In The Middle of Nowhere: Big Game in a Small Town

DSC_0029By John B. Seals

At one minute after midnight on Aug. 9, 1933, Rosser “Ole” Herstedt opened his tavern just off the Lincoln Highway in downtown Paxton, Neb.

Ole’s timing was absolutely intentional; Prohibition had ended one minute earlier. Eighty-one years later, Ole’s is still around, but in a very different form. It’s now Ole’s Big Game Steakhouse and Lounge, one of the last great authentic stops along a national roadside littered with cookie-cutter franchises.

Paxton is not a big city. For many travelers, the one-stoplight burg of just more than 500 is just another I-80 exit on the way to Denver or Cheyenne. When driving through town you can’t miss the neon sign and Ole’s big storefront, and when you step inside you can’t miss the animals. You’ll want to get out your camera/phone. There are more than 200 stuffed critters on the walls.

DSC_0009There’s too much taxidermy to list here, but Ole’s walls hold a Russian polar bear, jungle cats, bighorn sheep, gazelles, an elephant, a rather pensive baboon, and everyone’s favorite, the legendary jackalope.

It can be disconcerting for newcomers, because while the moose and buffalo look fairly calm hanging up there, the Honduran jaguar and others look ready to come down off the wall and join you at the table. And eat your Rocky Mountain oysters.

Ole was the kind of guy my dad would call an “avid sportsman.” Herstedt’s love of hunting started out local but went global. Five years after the tavern opened he shot a large whitetail buck, had it stuffed, and hung it in the bar. No one in Paxton would have guessed that this deer was the beginning of a 35-year journey that ended up with Ole traveling the world and hunting on every continent, eventually covering the walls of the little bar with trophy animals he had shot.

DSC_0011“All the mounts were bagged by Ole,” says Tim Holzfaster, who along with his wife, Deb, own the place now.

Ole was getting up in years in 1988 when Holzfaster stopped in for a beer. Corky, Ole’s son, was tending bar and confided that his father was going to retire and sell the lounge and its famous fixtures to someone in South Carolina.

Despite having never owned a bar, Holzfaster bought the place soon after in a transaction he says was made easier by Ole’s cooperation and generosity.

“Ole was never a wealthy man,” Holzfaster said. “He made it possible for me to buy it.”

Holzfaster did not intend to own the lounge long-term. He wanted to find someone to take over and keep the business operational and locally owned. He’s still running it 26 years later.

There’s more to Ole’s than the animals on the walls; there’s the animals on the plates. Despite Holzfaster’s description of Ole’s as “just a meat and potatoes kind of place,” the extensive eight-page menu includes appetizers like chicken gizzards and Rocky Mountain oysters along with entrees like their “famous” chicken-fried steak. Ole’s also has a tempting dessert menu — its pies are baked daily — and it even has a pretty long wine list. But regardless of what you order, everything on the menu is cooked on the spot, to order.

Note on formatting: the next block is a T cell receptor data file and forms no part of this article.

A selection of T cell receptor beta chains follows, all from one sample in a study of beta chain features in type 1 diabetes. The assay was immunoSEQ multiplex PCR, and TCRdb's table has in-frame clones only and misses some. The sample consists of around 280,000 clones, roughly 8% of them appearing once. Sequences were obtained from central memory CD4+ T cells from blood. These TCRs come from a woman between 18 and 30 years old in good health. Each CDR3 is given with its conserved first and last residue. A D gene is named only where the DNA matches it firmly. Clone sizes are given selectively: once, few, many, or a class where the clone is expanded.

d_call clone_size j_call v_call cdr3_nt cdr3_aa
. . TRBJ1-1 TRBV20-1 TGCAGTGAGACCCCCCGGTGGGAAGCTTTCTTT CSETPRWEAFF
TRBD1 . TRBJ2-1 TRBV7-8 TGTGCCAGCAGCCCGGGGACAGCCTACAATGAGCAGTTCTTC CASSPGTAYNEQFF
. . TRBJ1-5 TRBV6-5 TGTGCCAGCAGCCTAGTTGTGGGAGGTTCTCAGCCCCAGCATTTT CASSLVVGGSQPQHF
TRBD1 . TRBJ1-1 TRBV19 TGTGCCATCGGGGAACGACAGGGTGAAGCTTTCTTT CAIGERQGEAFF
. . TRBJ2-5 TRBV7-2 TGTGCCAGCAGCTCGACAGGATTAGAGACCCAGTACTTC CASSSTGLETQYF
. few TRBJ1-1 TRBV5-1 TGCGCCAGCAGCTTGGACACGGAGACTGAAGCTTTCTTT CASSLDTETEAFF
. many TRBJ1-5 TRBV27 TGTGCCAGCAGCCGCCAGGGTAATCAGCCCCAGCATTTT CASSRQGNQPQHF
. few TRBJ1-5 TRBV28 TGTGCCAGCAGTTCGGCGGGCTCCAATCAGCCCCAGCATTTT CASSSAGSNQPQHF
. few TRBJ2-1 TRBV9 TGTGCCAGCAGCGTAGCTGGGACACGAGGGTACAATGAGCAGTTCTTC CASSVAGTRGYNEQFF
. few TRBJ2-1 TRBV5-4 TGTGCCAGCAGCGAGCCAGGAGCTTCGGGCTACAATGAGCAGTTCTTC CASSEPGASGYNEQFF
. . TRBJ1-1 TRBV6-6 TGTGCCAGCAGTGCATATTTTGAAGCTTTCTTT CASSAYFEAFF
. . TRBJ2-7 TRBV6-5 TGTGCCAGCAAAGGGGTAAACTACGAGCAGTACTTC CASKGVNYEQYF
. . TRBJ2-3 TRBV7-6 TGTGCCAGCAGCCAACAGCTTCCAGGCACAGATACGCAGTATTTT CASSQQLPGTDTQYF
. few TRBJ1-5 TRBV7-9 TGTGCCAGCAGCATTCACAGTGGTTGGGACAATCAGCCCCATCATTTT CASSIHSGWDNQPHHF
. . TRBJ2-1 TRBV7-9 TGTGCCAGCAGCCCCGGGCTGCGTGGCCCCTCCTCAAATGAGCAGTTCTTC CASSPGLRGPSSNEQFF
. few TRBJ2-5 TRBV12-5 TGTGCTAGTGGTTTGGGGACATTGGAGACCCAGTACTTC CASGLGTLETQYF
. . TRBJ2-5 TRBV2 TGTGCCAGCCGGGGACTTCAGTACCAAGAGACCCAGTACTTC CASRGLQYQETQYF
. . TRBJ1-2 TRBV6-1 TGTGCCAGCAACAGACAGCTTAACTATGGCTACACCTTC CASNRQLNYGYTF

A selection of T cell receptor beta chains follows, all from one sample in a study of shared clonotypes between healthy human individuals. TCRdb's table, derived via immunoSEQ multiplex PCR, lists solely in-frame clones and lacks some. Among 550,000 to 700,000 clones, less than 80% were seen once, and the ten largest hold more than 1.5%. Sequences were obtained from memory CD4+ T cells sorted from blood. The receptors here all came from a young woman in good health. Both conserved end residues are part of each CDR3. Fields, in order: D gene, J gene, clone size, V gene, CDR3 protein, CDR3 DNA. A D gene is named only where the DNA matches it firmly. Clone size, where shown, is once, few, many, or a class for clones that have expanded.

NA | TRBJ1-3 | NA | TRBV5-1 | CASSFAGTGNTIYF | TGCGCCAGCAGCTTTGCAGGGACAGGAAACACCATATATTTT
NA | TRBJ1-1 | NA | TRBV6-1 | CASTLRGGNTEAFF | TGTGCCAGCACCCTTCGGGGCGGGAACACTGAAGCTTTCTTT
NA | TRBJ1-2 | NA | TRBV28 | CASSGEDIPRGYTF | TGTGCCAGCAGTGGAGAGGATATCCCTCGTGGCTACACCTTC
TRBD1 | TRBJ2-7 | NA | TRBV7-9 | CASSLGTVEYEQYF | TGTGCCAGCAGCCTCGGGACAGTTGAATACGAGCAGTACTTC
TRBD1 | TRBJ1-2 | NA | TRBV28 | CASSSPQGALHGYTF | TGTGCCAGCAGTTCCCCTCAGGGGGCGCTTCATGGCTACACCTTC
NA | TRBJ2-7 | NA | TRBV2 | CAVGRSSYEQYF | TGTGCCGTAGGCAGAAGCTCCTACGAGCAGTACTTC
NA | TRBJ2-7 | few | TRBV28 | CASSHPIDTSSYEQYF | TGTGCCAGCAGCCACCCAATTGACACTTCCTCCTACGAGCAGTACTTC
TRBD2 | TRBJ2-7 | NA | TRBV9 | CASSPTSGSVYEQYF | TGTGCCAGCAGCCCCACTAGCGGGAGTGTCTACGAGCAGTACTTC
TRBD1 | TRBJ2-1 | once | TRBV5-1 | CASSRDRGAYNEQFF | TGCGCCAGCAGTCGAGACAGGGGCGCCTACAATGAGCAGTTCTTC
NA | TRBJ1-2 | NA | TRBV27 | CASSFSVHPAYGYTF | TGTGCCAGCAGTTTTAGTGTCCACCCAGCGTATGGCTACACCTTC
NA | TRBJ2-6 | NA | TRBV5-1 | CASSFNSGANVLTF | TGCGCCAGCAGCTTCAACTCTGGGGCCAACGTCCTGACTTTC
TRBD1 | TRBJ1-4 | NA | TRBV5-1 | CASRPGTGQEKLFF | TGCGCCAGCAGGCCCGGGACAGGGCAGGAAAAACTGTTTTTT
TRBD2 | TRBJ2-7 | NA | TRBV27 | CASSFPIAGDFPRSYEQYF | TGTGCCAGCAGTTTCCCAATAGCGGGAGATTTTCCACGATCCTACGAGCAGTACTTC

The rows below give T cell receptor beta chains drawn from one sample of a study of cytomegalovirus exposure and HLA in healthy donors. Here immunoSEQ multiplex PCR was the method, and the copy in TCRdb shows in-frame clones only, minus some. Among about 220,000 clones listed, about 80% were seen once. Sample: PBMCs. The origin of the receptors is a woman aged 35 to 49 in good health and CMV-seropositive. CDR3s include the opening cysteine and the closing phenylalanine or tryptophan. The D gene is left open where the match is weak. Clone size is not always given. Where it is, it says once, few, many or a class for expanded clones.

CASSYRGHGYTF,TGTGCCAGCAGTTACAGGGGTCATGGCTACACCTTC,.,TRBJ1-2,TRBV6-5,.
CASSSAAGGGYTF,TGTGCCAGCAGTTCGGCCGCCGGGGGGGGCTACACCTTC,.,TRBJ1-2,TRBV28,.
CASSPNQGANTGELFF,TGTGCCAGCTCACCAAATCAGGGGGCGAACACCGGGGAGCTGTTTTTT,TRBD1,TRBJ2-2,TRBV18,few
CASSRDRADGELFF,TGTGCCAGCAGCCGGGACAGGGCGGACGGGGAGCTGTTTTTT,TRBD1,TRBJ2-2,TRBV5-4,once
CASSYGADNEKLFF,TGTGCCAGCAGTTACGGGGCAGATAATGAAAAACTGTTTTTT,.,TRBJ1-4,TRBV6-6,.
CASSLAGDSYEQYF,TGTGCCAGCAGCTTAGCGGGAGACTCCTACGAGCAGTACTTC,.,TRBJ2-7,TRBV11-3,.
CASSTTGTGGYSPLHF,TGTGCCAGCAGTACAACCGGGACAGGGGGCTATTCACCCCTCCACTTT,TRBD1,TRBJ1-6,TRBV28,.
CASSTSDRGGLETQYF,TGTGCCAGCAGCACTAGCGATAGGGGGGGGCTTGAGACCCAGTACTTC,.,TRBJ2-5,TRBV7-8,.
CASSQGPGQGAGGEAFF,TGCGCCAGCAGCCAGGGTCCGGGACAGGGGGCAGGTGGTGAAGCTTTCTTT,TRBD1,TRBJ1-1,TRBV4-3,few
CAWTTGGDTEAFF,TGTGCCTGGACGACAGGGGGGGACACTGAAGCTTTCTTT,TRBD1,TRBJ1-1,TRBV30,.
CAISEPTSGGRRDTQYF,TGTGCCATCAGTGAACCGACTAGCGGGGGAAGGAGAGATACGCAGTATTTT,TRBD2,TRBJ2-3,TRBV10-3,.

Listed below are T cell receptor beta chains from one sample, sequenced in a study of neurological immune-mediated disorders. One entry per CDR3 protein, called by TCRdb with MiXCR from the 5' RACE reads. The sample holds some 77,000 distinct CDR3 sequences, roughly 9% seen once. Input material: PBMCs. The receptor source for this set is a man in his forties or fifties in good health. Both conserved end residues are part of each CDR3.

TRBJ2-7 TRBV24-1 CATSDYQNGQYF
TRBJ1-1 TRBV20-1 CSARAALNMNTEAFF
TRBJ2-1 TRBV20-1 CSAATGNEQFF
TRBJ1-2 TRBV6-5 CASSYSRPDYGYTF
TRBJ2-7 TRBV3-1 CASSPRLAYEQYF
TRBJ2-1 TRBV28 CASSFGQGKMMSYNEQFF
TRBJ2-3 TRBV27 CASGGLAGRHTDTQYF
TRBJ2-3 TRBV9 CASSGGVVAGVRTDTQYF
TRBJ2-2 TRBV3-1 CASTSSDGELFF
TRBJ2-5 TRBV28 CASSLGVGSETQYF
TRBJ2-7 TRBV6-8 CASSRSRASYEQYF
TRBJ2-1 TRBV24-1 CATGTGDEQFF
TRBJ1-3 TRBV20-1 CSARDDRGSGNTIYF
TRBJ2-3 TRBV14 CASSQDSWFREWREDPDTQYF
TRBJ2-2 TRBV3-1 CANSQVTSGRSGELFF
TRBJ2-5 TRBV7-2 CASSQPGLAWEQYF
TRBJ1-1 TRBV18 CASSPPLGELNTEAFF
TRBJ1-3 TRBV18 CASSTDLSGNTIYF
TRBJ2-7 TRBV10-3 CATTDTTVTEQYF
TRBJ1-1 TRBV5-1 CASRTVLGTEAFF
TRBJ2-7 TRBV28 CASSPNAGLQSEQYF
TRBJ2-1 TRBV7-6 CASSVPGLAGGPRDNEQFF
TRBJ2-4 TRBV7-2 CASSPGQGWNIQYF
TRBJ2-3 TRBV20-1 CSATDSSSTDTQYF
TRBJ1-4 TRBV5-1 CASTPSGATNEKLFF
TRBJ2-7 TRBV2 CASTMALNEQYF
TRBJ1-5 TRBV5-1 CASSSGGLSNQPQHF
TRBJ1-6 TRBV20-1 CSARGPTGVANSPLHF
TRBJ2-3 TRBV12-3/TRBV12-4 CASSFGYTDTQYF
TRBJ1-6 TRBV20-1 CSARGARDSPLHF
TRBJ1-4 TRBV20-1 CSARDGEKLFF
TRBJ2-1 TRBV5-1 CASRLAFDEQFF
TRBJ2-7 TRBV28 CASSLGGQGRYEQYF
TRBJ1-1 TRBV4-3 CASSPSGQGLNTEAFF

DSC_0002“Everything is homemade. Our chicken-fried steak is hand-cut and breaded daily by a local butcher, and we specialize in Nebraska beef,” Holzfaster said.

Times have changed things for the better at Ole’s. Holzfaster and his wife have spruced things up from Ole’s days. They enlarged the dining area by taking over a building next door but were careful not to mess with Ole’s original formula. And they kept every last one of the animals.

The typical crowd is mostly local but always friendly. Being an avid sportsman helps; the hunting vibe is still strong years after Ole sold the place, and almost 20 years after his death. Holzfaster said that in two weeks elk hunters will be standing in line outside the door waiting for Ole’s to open for breakfast. But you don’t need to be on a hunting or fishing trip to stop in and enjoy the food and atmosphere. Once you do, you’re likely to return.

“Stopping at Ole’s is a ritual or a tradition,” Holzfaster said. “You don’t really stumble across it. You have to want to come here. It’s not a tourist attraction. It’s a small-town steakhouse with a unique décor.”

And you can eat breakfast there. Ole’s Big Game Steakhouse and Lounge opens every day at 7 a.m.

John B. Seals (on Twitter: @sparky) first visited Ole’s in 1980, ya whippersnappers. He usually skips the Rocky Mountain oysters and gets the buffalo burger, and he definitely would not refuse a second slice of pie. Thanks to Jeff Barnes for the photos.

Author: johnBseals

Husband, Father, author, software-developer, former stand-up comic.

3 thoughts

  1. Just an FYI, the correct term is “mounted” not “stuffed”. The animals are not actually stuffed with anything but their hides are mounted onto a form. My husband is. Taxidermist so this is how I know!

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